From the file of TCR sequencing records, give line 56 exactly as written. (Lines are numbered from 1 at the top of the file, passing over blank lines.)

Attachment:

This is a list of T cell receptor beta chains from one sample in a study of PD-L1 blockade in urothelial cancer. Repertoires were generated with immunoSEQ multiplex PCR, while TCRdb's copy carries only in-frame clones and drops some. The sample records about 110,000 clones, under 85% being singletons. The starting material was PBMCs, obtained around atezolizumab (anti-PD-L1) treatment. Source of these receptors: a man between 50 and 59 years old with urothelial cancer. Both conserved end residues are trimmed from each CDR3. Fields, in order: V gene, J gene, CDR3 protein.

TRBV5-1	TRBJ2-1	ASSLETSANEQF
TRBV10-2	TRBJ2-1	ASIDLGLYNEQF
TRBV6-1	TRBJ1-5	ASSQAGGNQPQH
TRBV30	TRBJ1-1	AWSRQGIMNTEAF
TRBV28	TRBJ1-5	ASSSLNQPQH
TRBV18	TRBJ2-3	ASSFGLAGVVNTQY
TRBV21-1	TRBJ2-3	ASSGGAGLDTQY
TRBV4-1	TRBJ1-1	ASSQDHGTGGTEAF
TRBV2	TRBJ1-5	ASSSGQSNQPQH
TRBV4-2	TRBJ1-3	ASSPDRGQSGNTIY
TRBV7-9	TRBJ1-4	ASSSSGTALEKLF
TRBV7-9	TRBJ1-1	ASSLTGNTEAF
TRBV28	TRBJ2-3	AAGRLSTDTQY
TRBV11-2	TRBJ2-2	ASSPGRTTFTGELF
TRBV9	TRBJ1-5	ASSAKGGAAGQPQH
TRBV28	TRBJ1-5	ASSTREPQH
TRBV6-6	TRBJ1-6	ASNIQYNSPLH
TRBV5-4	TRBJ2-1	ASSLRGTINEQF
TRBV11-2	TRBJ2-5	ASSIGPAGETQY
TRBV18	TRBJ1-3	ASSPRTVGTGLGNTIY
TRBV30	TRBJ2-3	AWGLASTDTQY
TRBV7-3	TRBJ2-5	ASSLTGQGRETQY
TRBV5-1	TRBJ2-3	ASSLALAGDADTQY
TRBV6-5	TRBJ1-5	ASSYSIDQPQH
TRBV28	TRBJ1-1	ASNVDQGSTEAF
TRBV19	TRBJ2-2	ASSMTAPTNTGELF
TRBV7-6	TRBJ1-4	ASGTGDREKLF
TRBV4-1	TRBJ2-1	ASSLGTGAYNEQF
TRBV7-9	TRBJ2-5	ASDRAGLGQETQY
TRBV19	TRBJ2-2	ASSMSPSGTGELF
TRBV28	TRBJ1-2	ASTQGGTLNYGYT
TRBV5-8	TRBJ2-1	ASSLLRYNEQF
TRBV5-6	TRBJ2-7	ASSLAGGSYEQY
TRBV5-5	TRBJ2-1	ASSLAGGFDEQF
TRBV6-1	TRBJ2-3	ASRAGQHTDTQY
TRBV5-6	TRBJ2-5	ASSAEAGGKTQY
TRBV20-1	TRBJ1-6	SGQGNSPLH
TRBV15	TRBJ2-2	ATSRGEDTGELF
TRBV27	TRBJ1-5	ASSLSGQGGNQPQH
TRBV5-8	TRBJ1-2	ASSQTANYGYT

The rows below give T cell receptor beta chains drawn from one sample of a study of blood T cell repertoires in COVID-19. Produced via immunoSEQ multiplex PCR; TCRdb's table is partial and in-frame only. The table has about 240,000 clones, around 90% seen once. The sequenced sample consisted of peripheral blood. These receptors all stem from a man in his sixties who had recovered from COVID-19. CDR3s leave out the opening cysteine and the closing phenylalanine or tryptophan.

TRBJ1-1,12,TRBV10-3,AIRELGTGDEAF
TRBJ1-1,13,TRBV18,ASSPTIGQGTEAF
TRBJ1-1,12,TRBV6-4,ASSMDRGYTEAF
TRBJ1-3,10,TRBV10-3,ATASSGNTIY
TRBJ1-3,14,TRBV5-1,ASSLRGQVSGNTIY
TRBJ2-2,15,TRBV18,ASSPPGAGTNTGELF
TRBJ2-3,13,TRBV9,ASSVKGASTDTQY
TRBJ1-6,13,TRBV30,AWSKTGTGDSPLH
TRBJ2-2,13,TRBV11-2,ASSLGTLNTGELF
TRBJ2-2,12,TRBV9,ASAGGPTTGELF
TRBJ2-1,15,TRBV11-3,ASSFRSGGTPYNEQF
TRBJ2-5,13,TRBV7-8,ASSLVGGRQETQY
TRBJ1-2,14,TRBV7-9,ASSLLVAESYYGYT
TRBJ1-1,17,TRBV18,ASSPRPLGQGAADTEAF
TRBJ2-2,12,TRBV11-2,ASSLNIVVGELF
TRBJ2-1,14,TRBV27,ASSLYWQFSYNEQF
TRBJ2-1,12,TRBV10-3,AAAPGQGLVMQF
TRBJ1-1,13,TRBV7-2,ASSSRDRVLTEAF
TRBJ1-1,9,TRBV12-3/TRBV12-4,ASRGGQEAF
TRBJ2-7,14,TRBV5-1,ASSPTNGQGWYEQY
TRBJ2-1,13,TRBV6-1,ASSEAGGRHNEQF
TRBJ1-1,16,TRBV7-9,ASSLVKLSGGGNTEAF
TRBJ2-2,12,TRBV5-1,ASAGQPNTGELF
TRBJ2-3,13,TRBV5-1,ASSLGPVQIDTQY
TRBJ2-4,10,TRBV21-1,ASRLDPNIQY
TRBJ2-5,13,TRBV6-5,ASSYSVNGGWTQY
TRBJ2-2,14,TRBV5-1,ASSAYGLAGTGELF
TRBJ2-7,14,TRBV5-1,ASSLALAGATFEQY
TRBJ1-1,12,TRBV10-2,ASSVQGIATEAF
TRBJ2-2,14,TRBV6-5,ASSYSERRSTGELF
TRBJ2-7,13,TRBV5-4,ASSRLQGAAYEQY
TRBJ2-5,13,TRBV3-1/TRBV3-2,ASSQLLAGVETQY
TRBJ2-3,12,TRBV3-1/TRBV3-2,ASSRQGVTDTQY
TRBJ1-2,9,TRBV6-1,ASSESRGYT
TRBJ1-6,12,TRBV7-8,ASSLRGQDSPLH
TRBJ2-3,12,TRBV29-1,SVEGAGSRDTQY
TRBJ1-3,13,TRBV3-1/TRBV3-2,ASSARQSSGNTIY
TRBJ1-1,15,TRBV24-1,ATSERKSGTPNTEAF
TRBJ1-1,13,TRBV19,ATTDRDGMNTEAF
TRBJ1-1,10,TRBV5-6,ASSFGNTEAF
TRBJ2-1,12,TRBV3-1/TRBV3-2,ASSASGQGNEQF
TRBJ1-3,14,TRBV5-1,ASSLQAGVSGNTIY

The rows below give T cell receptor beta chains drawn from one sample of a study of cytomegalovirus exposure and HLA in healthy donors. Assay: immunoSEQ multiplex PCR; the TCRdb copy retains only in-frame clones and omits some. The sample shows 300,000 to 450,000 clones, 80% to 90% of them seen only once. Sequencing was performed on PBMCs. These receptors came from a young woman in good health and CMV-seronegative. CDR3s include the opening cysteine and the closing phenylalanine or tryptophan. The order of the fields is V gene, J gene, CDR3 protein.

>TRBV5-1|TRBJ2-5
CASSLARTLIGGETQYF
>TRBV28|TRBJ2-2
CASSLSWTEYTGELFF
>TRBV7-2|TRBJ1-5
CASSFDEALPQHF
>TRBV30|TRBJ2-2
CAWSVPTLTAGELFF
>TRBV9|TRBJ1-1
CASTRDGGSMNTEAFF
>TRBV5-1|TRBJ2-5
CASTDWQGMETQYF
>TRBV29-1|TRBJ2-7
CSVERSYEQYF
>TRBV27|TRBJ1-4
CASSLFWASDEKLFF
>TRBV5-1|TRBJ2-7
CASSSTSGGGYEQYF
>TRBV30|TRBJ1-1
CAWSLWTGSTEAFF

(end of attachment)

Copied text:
TRBJ1-1,17,TRBV18,ASSPRPLGQGAADTEAF